Thursday, October 13, 2011

Troglodyte Experiment

Recently I have been reading the Shadowsea rules and campaign material and I thought it might be fun to make a lizardman-like creature – named a Troglodyte – from that genre.

The basic idea is to get the shape of the figure first, then worry about how to model all of the little details, either in wood, some other material, or simply with paint.

As shown in the pictures above, the figure is not completed, as it has no fingers, weapon, shield, and other little embellishments, like a lizard's crest.

The picture below shows the basic shapes that make up the figure.

  • Blue - the head is a split egg.
  • Red - the neck is a flat head plug.
  • Yellow - the body is a barrel bead.
  • Green - the segments of the arm are simple round dowels, connected with sewing pins.
  • Purple - the legs and hips are a micro shaker peg.
  • Pink - the base of the feet is a heart.
I carved the tail out of a craft stick and the toes are toothpicks. As this is an experiment, I may end up removing the heart shape and simply glue the toes and shaker peg directly to the base.

The figure below shows the size of the figure, in comparison with my 42mm figures that I normally make.

I hope to finish a few more of these – enough to make a warband for playing a Shadowsea game – as I think these figures and this scale is perfect for skirmish gaming, rather than mass gaming I originally envisioned.

Let me know what you think.

Saturday, October 1, 2011

Experimenting with Shapes

I started experimenting with new shapes and I thought I would talk a little bit about them.

One of the areas where I have not been too happy is with the shape of the arms of some of my figures. Using a flat craft stick, although it gives it a whimsical appearance, it creates a problem with some figures poses in that there is not a lot of surface area for adhesion and that the arms disappear when viewed from certain angles, must like flats or paper figures. In order to put some "meat on the bones", I started experimenting with what was essentially a scrap piece of wood that I threw into my bits box.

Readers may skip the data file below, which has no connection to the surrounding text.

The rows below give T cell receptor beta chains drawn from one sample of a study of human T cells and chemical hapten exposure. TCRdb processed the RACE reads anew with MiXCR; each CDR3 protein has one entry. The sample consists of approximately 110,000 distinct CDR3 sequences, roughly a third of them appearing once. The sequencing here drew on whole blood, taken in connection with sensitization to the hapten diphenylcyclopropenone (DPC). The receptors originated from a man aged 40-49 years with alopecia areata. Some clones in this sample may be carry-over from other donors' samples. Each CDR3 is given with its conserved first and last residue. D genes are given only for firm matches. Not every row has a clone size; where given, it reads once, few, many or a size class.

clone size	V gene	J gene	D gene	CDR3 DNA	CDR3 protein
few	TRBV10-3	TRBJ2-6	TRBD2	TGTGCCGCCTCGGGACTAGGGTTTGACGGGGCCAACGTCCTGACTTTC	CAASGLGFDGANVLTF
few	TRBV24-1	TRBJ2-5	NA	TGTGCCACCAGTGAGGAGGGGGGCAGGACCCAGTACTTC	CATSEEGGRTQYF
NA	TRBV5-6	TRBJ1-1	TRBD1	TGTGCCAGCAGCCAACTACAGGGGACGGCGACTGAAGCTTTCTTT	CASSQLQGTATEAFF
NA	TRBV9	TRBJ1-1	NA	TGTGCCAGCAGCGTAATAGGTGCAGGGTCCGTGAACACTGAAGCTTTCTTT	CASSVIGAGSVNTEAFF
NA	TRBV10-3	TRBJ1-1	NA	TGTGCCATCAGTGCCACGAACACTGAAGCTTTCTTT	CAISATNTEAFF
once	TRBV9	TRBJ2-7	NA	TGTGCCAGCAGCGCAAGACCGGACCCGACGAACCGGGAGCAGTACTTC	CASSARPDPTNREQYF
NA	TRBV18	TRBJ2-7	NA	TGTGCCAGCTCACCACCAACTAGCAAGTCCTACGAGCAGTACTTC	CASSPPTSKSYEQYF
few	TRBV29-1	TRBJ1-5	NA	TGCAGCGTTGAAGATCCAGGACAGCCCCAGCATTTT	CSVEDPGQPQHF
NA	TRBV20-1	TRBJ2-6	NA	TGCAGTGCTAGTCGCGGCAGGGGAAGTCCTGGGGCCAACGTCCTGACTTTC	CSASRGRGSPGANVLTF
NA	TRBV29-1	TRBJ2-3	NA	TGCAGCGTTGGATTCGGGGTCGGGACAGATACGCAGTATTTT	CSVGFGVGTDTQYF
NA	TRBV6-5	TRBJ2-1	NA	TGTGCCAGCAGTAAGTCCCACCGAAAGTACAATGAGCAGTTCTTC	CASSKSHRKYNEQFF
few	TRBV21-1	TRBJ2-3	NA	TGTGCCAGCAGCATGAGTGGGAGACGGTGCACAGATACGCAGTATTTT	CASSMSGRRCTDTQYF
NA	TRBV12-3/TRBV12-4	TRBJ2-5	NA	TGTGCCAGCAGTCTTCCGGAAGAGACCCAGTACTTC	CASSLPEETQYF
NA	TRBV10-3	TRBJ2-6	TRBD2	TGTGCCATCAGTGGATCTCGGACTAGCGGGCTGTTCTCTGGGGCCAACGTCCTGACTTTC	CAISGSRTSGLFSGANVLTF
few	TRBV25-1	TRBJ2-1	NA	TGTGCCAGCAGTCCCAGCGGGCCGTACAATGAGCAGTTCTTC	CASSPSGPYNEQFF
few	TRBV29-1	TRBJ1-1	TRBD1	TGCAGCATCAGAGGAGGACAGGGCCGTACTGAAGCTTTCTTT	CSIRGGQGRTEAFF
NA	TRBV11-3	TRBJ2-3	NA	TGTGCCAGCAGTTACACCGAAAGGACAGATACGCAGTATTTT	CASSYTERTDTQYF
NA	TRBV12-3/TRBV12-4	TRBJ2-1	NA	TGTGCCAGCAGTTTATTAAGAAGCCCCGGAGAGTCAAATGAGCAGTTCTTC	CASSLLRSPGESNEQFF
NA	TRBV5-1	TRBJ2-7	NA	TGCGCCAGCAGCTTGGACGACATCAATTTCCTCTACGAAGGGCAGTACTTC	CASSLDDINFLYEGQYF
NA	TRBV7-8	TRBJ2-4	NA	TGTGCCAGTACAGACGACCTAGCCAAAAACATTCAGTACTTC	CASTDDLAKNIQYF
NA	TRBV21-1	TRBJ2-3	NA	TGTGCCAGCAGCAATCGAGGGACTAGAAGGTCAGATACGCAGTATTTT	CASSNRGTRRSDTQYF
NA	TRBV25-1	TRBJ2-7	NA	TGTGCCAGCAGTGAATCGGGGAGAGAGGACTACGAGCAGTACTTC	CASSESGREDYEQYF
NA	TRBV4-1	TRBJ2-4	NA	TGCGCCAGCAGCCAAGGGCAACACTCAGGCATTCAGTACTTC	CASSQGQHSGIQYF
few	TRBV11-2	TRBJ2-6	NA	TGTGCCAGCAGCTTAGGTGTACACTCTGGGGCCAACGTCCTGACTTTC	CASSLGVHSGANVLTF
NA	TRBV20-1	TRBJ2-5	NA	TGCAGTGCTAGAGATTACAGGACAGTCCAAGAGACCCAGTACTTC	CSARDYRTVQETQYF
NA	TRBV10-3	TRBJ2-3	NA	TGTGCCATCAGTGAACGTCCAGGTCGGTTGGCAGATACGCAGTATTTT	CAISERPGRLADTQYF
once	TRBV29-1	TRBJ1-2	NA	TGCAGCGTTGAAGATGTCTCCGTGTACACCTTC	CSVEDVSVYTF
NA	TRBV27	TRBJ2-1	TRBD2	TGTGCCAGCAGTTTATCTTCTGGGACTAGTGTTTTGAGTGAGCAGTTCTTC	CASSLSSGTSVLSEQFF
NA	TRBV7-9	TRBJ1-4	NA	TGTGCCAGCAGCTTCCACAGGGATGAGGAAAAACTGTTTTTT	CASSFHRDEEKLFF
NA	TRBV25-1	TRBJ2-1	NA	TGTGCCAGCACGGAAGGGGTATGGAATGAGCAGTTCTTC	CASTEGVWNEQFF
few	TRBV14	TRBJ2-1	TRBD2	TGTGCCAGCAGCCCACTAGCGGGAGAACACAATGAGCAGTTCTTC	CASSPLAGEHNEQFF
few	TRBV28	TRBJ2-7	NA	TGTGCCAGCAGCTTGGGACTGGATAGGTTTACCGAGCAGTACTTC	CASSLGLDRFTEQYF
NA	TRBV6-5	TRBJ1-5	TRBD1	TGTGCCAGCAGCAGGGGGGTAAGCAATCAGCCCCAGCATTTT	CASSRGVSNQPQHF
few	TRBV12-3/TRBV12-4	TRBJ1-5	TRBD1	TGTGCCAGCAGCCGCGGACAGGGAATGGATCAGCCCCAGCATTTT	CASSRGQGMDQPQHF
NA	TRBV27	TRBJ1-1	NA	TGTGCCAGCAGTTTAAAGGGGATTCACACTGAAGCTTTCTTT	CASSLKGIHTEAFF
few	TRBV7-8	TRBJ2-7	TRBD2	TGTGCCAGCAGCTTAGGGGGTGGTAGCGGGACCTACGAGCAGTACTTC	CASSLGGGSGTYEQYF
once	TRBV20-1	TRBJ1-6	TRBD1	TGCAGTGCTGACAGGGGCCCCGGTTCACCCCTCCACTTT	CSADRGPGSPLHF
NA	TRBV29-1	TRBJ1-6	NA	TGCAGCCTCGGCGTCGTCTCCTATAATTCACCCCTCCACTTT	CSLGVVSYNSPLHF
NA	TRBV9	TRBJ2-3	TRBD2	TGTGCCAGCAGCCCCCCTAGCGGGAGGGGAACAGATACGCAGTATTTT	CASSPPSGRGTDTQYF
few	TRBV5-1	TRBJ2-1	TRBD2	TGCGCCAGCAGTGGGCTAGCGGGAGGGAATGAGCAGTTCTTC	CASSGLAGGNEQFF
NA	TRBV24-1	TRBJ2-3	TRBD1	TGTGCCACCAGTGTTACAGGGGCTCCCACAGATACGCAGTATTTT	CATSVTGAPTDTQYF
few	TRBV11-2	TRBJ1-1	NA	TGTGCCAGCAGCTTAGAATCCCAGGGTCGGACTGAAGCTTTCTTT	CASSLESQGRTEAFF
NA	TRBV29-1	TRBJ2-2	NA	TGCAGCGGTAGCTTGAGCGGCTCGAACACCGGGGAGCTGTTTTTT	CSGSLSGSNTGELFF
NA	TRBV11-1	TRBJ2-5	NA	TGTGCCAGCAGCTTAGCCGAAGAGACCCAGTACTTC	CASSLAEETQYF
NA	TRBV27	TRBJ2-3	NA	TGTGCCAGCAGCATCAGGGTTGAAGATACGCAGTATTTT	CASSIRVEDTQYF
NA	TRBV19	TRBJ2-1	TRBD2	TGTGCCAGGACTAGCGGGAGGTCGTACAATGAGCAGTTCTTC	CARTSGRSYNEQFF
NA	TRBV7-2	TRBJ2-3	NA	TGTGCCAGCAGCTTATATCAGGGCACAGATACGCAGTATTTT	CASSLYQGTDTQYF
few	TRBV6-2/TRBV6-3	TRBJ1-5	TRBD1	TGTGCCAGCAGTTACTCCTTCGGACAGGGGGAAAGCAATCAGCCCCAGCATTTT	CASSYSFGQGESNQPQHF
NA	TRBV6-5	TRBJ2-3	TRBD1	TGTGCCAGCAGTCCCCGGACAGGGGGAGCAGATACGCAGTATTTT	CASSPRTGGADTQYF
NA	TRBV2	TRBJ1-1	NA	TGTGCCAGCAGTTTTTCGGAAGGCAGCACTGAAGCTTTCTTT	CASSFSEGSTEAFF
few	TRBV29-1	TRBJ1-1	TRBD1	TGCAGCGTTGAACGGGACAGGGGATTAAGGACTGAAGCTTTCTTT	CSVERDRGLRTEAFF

The figure to the right is from my Stock of the Trade - Clothespins blog entry and shows the two types of clothespins I was using for various projects. Specifically, the areas in pink were being used for figure bodies, while the uncolored portions were essentially being cast into the woods bits box. I had also used those pieces for the legs in my Steampunk Clockwork Soldier. In this experiment I show how to use those bits for arms on my 42mm soldiers.

Below is a sample figure using the clips from the larger clothespin (MCP-400 in the American Woodcrafter's Supply catalog) as the arms.

If you are wondering what the figure is, it is a Bokharan infantryman, circa 1866. (I bought the book 19th Century Central Asia and the Himalayan Kingdoms and thought the figure looked cool, so I decided to try and make one. I will be building other figures from this book in the future.) The figure itself is the standard Boy game piece with a Heart shape for the feet, and the clothespin clips for the arms. A standard flat toothpick acts as the rifle. The fur hat was made by cutting the top off of the Boy, gluing a larger diameter dowel on top, then gluing the piece cut off of the top of the figure to the dowel.

Overall I like the look of the new arms, even if it does increase the expense of the figure (now I have to buy clothespins in addition to all of the other pieces). At least I can use what was previously good scrap wood, however.

One last experiment was carving the legs. All I did was remove some additional material between the legs at the ankles to give more of a trouser look. Although it takes more effort I like the look.

I did a little more work on the Clockwork Steampunk Soldier, finishing off the arms and priming it black.

Although the raised left arm looks a little 'unnatural' in how it is raised to crush an opponent, I am not too worried about it as I envision it swings with a spinning motion more mechanical and less 'organic'.

Another figure using a new part – a flower pot – represents a Central Asian figure in a tall cap much like a floppy fez, but with a fur edge.

I think it will look pretty convincing once it is painted and the 'fur' is roughed out.

Finally, I am always looking at shapes and how to make new figures that can add some variety to those of the game pieces above.

In this figure three wooden pieces are used: the doll head for the head, a 'barrel' bead for the body, and a spool for the legs and shoes. The only thing I don't like so far is the lack of a neck, so I would probably through a small piece of dowel between the doll head and the barrel bead.

Well, that is all for now.